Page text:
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24 August 2012

20th World Congress: From Hiroshima to Future Generations

International Physicians for the Prevention of Nuclear War Hiroshima, Japan

On the historic occasion of IPPNW’s 20th World Congress, we are witnessing a sea change in global demand for a world free of nuclear weapons and free of the threat they pose to human survival. An emergent movement focused on the catastrophic humanitarian consequences of nuclear weapons is bringing States and civil society together as partners in working for a global treaty to ban and eliminate the most abhorrent weapons ever created.

We are equally encouraged by the growing demand for action to arrest the global crisis of armed violence that kills hundreds of thousands of people and maims millions more every year in countries around the world. The prevention of war is a public health imperative that extends from the carnage inflicted by small arms and light weapons to the extinction of humanity itself in a nuclear war.

These signs of change are cause for hope that the international community can create a healthier, more peaceful future, where human security is based upon mutual respect and cooperation rather than the force of arms.

We rededicate ourselves to this most urgent task in Hiroshima, the first of the two Japanese cities destroyed by the bomb and rebuilt as global emissaries of peace. We honor the Hibakusha of Hiroshima and Nagasaki, and thank them for bringing their personal stories of suffering and survival to the rest of the world in the effort to ensure that no one else dies in a nuclear firestorm, or from the radiation that makes nuclear weapons unique and merciless in their effects.

We welcome the Peace Declaration issued by Mayor Matsui on August 6, in which he observed that Mayors For Peace, on its 30th anniversary, has now enrolled more than 5,300 municipal officials who have joined in a universal appeal for what he has called “the genuine peace of a world without nuclear weapons.” We congratulate Mayor Taue of Nagasaki for opening a Research Center for Nuclear Weapons Abolition at Nagasaki University, and echo his call for a nuclear weapons convention. We declare our intent to stand with Mayor Matsui, Mayor Taue, and the Hibakusha of both cities until we have achieved our common goal.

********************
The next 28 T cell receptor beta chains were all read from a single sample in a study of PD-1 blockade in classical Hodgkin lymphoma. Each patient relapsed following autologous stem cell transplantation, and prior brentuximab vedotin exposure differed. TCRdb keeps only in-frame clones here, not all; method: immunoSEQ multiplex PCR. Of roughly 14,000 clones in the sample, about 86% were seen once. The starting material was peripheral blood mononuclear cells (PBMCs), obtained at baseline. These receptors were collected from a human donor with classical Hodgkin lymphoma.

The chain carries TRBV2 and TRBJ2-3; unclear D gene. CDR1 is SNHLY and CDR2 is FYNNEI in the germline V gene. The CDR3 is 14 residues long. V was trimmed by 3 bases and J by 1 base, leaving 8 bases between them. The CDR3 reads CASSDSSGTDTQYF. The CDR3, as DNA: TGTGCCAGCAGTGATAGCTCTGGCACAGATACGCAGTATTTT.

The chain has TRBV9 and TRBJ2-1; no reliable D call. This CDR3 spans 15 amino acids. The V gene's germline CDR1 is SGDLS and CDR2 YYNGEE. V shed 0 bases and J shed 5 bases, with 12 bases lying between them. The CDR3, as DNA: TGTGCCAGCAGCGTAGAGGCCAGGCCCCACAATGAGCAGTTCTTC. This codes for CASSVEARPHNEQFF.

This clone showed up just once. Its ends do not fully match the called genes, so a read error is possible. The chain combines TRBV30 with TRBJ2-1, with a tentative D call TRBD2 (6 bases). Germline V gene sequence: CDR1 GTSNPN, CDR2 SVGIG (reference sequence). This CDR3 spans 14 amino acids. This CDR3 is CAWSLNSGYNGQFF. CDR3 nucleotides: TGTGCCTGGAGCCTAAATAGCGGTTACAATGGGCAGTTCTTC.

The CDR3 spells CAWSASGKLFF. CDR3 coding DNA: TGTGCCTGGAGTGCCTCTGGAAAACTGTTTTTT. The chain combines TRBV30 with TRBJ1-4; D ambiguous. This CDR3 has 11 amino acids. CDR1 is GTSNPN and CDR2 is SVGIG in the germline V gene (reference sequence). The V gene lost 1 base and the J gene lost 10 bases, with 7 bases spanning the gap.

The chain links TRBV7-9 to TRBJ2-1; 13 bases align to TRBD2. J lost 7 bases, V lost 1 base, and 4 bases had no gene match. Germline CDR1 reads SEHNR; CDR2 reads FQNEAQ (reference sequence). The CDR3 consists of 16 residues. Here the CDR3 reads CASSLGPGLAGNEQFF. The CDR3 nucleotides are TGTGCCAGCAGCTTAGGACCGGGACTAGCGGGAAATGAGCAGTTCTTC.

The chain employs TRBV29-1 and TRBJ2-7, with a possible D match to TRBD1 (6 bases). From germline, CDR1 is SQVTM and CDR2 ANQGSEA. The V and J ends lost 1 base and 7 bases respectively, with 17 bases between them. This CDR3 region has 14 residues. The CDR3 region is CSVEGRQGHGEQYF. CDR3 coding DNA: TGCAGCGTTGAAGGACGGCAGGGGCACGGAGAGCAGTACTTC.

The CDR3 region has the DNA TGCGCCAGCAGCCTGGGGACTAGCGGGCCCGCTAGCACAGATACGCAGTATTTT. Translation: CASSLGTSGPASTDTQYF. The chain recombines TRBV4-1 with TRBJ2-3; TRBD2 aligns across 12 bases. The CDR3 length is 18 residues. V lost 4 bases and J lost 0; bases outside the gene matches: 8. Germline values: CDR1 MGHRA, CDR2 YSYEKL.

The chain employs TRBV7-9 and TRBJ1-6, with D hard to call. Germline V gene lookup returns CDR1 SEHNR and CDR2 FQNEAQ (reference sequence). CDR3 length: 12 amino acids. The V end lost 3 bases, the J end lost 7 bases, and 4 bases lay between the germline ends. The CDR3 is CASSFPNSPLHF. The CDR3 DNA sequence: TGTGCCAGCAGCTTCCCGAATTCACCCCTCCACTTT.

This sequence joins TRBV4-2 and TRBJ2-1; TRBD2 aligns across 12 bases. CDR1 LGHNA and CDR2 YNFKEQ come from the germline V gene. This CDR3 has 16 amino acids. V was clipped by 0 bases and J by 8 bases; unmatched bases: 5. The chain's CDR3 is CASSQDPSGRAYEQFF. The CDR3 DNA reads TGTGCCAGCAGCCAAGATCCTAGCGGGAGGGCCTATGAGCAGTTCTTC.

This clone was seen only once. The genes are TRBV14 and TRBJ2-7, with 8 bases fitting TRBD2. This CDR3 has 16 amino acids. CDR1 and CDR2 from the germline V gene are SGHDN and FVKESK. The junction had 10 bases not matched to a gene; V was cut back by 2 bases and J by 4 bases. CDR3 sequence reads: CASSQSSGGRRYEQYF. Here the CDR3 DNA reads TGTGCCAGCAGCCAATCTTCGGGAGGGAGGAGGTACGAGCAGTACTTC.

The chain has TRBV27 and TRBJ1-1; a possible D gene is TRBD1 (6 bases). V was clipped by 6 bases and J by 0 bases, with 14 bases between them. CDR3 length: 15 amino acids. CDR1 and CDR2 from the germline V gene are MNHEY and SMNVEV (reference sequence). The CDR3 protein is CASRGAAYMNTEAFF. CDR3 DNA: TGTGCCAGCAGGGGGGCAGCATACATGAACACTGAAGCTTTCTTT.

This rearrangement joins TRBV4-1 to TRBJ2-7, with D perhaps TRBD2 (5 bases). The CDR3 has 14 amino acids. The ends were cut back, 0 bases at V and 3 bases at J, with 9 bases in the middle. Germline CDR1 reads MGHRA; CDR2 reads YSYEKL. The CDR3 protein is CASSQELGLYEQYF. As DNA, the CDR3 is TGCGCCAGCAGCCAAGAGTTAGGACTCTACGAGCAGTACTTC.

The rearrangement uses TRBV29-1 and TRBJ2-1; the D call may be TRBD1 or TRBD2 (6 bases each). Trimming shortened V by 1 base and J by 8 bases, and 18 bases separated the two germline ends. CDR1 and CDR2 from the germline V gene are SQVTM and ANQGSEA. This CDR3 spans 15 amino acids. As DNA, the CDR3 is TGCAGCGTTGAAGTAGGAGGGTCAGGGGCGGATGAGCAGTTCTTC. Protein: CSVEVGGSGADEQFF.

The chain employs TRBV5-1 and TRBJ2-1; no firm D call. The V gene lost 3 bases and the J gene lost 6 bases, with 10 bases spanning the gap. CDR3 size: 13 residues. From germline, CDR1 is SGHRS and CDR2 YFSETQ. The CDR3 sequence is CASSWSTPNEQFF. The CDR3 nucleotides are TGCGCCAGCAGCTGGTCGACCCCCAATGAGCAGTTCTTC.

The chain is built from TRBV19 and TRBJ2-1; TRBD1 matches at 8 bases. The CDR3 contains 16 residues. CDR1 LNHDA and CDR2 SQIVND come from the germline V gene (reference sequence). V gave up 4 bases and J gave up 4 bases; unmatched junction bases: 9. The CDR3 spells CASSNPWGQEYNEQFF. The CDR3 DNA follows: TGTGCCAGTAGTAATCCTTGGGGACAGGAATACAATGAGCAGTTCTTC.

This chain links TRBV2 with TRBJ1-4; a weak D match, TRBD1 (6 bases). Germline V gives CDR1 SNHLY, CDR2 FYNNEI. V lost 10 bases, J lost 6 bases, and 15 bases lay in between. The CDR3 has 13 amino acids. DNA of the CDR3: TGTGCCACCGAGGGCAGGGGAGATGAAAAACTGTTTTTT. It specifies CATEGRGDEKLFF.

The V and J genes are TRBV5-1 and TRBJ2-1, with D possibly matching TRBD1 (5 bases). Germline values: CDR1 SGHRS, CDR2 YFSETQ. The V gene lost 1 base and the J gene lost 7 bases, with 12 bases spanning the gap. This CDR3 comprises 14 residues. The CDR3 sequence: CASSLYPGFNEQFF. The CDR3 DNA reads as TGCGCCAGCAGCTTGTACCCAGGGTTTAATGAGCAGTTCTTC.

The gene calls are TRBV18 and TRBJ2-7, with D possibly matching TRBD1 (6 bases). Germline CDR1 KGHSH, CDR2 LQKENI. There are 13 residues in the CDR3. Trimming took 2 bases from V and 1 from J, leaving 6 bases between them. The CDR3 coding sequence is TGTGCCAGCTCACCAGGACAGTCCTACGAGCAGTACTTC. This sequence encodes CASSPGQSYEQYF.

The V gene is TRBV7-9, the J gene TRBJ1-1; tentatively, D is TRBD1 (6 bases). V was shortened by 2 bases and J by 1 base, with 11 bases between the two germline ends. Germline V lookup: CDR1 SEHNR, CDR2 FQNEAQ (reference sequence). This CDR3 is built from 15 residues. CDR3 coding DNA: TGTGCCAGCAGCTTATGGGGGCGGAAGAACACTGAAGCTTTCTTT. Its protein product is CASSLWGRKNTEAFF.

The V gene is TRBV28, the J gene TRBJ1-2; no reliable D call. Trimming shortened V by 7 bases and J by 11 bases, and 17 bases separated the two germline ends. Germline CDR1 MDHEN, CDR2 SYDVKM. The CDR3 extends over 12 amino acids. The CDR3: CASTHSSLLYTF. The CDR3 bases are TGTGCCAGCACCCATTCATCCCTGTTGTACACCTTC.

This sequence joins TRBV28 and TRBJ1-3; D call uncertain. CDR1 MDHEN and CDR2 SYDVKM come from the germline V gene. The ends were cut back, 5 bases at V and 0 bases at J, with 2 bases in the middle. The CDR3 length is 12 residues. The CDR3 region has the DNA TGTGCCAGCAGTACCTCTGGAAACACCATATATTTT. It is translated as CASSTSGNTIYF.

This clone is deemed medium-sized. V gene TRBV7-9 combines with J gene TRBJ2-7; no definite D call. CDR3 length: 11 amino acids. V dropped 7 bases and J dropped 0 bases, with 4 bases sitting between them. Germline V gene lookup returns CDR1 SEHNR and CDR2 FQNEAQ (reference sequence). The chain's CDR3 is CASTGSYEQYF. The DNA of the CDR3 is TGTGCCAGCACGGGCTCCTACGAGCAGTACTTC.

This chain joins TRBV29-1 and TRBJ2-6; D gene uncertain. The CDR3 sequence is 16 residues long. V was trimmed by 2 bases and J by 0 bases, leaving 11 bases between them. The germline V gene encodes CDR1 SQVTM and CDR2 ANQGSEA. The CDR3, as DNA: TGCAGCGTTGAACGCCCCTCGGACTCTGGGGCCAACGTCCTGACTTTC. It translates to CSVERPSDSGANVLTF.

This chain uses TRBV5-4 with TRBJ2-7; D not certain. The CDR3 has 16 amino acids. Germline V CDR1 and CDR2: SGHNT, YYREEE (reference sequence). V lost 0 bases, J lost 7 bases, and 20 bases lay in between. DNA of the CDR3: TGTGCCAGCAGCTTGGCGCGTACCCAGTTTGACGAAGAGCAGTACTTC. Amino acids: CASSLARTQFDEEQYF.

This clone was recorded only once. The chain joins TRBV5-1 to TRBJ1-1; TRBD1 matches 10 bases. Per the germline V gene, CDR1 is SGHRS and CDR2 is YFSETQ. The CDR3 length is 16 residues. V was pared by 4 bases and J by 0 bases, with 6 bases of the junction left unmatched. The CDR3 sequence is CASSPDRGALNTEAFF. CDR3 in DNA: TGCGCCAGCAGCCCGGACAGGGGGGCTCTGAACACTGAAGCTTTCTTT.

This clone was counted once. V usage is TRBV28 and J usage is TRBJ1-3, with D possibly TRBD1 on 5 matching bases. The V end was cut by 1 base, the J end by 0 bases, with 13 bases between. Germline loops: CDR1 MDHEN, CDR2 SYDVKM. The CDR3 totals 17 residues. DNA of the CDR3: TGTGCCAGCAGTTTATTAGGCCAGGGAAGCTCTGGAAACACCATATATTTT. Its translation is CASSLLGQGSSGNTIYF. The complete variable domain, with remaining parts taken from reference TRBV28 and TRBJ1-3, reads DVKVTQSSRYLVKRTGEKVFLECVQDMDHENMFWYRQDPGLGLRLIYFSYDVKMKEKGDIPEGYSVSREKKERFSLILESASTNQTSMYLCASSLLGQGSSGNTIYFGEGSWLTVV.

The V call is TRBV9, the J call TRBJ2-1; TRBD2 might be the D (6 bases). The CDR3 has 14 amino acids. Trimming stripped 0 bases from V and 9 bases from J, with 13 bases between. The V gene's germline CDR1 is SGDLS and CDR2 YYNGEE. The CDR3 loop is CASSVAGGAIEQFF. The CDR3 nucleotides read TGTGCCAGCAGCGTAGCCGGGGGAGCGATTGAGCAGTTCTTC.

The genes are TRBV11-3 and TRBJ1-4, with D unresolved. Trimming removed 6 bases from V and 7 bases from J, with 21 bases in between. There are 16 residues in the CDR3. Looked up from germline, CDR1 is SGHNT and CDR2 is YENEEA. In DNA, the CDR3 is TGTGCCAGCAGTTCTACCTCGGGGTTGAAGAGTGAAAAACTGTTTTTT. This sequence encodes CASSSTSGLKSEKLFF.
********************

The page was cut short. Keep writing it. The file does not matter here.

For more than three decades, IPPNW has endeavored to alert health professionals, political leaders, and the public about the health effects of nuclear warfare. Most recently, IPPNW, working with its US affiliate PSR and prominent climate scientists, has published important new scientific findings about the global climate disruption and devastating crop failures that would result from a nuclear war using even a fraction of the world’s current arsenals. Beyond the instantaneous destruction of entire cities and the immediate deaths of tens of millions of people, the “nuclear famine” that would persist for a  decade or more could take the lives of at least a billion people in places far  removed from the bombs and those who decided to use them.

We are therefore especially encouraged by the resurgence of diplomatic and governmental attention to the catastrophic humanitarian consequences of nuclear weapons and to the medical and moral imperative for nuclear disarmament. A 16-nation statement on the humanitarian basis for nuclear disarmament, issued at the 2012 NPT PrepCom in Vienna, has become the basis for an international conference, to be held in Oslo next March, to focus world  attention on the humanitarian dangers posed by nuclear weapons. We have  given this conference our unconditional support, and believe it can lay the  foundation for an international treaty that will finally rid the world of nuclear weapons.